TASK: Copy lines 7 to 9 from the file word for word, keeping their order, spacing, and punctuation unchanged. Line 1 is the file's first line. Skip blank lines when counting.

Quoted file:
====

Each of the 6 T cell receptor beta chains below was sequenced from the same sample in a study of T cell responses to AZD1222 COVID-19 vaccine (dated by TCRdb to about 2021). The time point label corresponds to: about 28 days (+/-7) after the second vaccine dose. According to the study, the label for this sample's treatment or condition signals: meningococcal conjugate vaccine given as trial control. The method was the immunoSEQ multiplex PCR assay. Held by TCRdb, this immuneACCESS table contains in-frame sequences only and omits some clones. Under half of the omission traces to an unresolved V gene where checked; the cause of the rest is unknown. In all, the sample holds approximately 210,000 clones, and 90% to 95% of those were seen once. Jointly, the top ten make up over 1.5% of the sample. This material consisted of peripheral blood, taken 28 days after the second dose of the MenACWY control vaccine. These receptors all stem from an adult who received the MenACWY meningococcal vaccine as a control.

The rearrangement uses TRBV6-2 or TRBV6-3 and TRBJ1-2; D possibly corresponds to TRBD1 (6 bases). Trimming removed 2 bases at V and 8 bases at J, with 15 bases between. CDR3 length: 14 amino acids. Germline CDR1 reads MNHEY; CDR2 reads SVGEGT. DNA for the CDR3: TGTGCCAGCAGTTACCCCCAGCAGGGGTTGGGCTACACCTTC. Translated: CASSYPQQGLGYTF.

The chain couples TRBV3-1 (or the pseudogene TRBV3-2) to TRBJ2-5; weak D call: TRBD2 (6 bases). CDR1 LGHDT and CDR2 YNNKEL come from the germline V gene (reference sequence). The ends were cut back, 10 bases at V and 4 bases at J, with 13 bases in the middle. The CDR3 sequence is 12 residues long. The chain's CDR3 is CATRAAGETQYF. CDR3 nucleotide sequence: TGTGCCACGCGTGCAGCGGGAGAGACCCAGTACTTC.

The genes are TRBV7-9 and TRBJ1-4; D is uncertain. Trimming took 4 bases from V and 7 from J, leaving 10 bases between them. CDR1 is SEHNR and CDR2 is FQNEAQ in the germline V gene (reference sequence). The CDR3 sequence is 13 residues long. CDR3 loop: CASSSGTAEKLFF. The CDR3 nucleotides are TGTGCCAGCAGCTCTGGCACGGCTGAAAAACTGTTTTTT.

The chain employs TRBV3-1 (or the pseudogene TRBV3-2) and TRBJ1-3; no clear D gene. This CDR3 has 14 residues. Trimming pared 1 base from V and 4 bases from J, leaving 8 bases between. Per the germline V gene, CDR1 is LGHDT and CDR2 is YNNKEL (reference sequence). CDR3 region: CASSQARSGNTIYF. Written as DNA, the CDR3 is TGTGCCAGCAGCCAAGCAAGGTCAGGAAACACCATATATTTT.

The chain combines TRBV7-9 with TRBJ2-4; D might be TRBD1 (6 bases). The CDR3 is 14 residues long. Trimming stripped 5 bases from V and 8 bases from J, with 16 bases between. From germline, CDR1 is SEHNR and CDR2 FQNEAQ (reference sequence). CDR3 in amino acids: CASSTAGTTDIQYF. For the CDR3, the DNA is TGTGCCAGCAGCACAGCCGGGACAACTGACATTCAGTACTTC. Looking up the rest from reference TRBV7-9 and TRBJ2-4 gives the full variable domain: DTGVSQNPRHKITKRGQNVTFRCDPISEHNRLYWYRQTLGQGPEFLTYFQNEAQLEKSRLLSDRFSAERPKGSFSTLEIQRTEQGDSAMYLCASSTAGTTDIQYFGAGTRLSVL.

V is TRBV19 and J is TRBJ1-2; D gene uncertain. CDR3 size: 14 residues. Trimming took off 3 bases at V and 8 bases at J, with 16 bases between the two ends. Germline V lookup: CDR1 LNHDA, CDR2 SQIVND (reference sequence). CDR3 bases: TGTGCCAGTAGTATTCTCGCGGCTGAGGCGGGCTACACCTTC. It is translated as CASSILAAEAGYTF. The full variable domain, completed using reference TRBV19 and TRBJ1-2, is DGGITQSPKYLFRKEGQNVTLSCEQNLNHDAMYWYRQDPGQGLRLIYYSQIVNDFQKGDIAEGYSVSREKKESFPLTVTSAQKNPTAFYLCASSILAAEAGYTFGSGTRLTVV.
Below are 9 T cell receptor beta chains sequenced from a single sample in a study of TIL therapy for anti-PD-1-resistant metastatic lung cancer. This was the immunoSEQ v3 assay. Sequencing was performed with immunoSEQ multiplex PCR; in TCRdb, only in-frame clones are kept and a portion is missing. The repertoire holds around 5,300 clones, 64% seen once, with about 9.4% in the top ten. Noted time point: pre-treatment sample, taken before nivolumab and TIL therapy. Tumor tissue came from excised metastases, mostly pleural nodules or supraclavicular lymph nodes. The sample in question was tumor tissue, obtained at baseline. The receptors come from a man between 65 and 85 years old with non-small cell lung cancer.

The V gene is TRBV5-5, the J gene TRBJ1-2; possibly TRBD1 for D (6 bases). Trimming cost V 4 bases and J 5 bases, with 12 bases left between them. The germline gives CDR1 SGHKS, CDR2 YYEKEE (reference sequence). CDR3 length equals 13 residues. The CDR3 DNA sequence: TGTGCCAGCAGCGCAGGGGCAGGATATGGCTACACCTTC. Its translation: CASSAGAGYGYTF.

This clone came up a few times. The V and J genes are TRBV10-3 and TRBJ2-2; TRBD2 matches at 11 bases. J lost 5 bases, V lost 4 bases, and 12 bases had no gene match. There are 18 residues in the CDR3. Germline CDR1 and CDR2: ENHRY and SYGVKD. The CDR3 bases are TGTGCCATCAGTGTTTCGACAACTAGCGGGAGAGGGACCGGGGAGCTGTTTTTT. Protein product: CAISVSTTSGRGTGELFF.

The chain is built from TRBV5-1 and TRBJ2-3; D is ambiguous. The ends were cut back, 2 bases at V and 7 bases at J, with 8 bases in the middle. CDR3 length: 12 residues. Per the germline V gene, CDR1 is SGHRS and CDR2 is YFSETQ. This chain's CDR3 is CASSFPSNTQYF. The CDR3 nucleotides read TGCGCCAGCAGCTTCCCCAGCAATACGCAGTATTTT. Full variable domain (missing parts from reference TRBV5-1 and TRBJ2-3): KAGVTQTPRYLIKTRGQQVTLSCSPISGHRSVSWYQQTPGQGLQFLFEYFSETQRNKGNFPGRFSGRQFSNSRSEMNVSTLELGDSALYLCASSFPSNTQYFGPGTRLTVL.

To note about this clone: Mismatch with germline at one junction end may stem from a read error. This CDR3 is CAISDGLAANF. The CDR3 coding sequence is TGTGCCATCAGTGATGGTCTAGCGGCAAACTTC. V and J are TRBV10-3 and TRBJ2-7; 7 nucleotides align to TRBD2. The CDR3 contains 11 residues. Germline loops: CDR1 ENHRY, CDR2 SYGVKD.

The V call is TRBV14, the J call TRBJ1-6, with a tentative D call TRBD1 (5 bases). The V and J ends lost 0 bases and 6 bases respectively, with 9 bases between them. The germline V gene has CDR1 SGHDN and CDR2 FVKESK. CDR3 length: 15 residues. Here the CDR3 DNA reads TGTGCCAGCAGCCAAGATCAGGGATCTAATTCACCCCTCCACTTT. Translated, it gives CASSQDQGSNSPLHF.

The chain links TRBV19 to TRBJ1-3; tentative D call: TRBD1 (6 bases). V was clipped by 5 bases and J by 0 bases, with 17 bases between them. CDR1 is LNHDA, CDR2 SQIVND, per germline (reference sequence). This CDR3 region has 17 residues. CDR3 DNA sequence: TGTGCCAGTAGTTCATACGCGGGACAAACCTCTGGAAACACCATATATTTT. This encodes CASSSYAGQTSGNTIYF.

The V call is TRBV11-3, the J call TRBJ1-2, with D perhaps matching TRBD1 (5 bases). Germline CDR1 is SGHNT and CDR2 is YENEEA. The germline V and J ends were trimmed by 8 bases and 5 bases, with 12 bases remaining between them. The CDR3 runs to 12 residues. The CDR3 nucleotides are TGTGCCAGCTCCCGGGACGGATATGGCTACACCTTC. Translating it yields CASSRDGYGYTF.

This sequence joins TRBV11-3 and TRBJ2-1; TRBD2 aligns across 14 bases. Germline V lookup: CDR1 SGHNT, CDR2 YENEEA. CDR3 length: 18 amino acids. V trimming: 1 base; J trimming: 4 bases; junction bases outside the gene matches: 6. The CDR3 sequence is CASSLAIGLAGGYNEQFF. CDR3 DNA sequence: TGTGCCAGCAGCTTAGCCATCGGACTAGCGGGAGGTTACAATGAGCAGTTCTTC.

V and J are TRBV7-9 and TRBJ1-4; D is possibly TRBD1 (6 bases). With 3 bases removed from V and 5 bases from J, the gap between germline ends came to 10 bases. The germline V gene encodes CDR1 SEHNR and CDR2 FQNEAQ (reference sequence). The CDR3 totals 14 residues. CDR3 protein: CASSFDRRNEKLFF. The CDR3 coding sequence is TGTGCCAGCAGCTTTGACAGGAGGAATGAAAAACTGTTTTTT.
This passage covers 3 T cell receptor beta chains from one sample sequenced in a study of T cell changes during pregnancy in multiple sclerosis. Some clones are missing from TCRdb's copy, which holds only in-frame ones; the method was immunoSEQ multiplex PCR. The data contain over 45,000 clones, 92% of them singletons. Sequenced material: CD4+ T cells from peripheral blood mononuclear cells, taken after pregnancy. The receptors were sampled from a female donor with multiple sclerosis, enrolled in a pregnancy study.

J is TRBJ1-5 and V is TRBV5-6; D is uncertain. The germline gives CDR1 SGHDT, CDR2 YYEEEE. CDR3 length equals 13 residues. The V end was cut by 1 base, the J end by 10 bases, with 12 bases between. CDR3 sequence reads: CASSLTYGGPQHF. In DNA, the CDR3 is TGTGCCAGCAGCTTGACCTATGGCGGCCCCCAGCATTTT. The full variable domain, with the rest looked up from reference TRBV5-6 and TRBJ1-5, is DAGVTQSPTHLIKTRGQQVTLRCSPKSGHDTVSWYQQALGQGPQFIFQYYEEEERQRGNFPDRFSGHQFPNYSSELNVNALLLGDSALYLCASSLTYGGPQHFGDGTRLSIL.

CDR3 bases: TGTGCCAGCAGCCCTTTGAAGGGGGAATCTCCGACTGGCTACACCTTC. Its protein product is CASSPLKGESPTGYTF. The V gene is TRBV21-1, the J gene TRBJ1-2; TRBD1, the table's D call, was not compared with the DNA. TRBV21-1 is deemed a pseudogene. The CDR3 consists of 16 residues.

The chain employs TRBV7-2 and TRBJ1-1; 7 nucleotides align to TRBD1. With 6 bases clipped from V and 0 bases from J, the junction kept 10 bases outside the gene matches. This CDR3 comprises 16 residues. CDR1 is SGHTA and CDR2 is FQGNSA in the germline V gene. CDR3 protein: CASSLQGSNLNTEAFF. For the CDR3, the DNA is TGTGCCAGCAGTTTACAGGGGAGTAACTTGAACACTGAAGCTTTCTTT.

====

V is TRBV19 and J is TRBJ1-2; D gene uncertain. CDR3 size: 14 residues. Trimming took off 3 bases at V and 8 bases at J, with 16 bases between the two ends. Germline V lookup: CDR1 LNHDA, CDR2 SQIVND (reference sequence). CDR3 bases: TGTGCCAGTAGTATTCTCGCGGCTGAGGCGGGCTACACCTTC. It is translated as CASSILAAEAGYTF. The full variable domain, completed using reference TRBV19 and TRBJ1-2, is DGGITQSPKYLFRKEGQNVTLSCEQNLNHDAMYWYRQDPGQGLRLIYYSQIVNDFQKGDIAEGYSVSREKKESFPLTVTSAQKNPTAFYLCASSILAAEAGYTFGSGTRLTVV.
Below are 9 T cell receptor beta chains sequenced from a single sample in a study of TIL therapy for anti-PD-1-resistant metastatic lung cancer. This was the immunoSEQ v3 assay. Sequencing was performed with immunoSEQ multiplex PCR; in TCRdb, only in-frame clones are kept and a portion is missing. The repertoire holds around 5,300 clones, 64% seen once, with about 9.4% in the top ten. Noted time point: pre-treatment sample, taken before nivolumab and TIL therapy. Tumor tissue came from excised metastases, mostly pleural nodules or supraclavicular lymph nodes. The sample in question was tumor tissue, obtained at baseline. The receptors come from a man between 65 and 85 years old with non-small cell lung cancer.

The V gene is TRBV5-5, the J gene TRBJ1-2; possibly TRBD1 for D (6 bases). Trimming cost V 4 bases and J 5 bases, with 12 bases left between them. The germline gives CDR1 SGHKS, CDR2 YYEKEE (reference sequence). CDR3 length equals 13 residues. The CDR3 DNA sequence: TGTGCCAGCAGCGCAGGGGCAGGATATGGCTACACCTTC. Its translation: CASSAGAGYGYTF.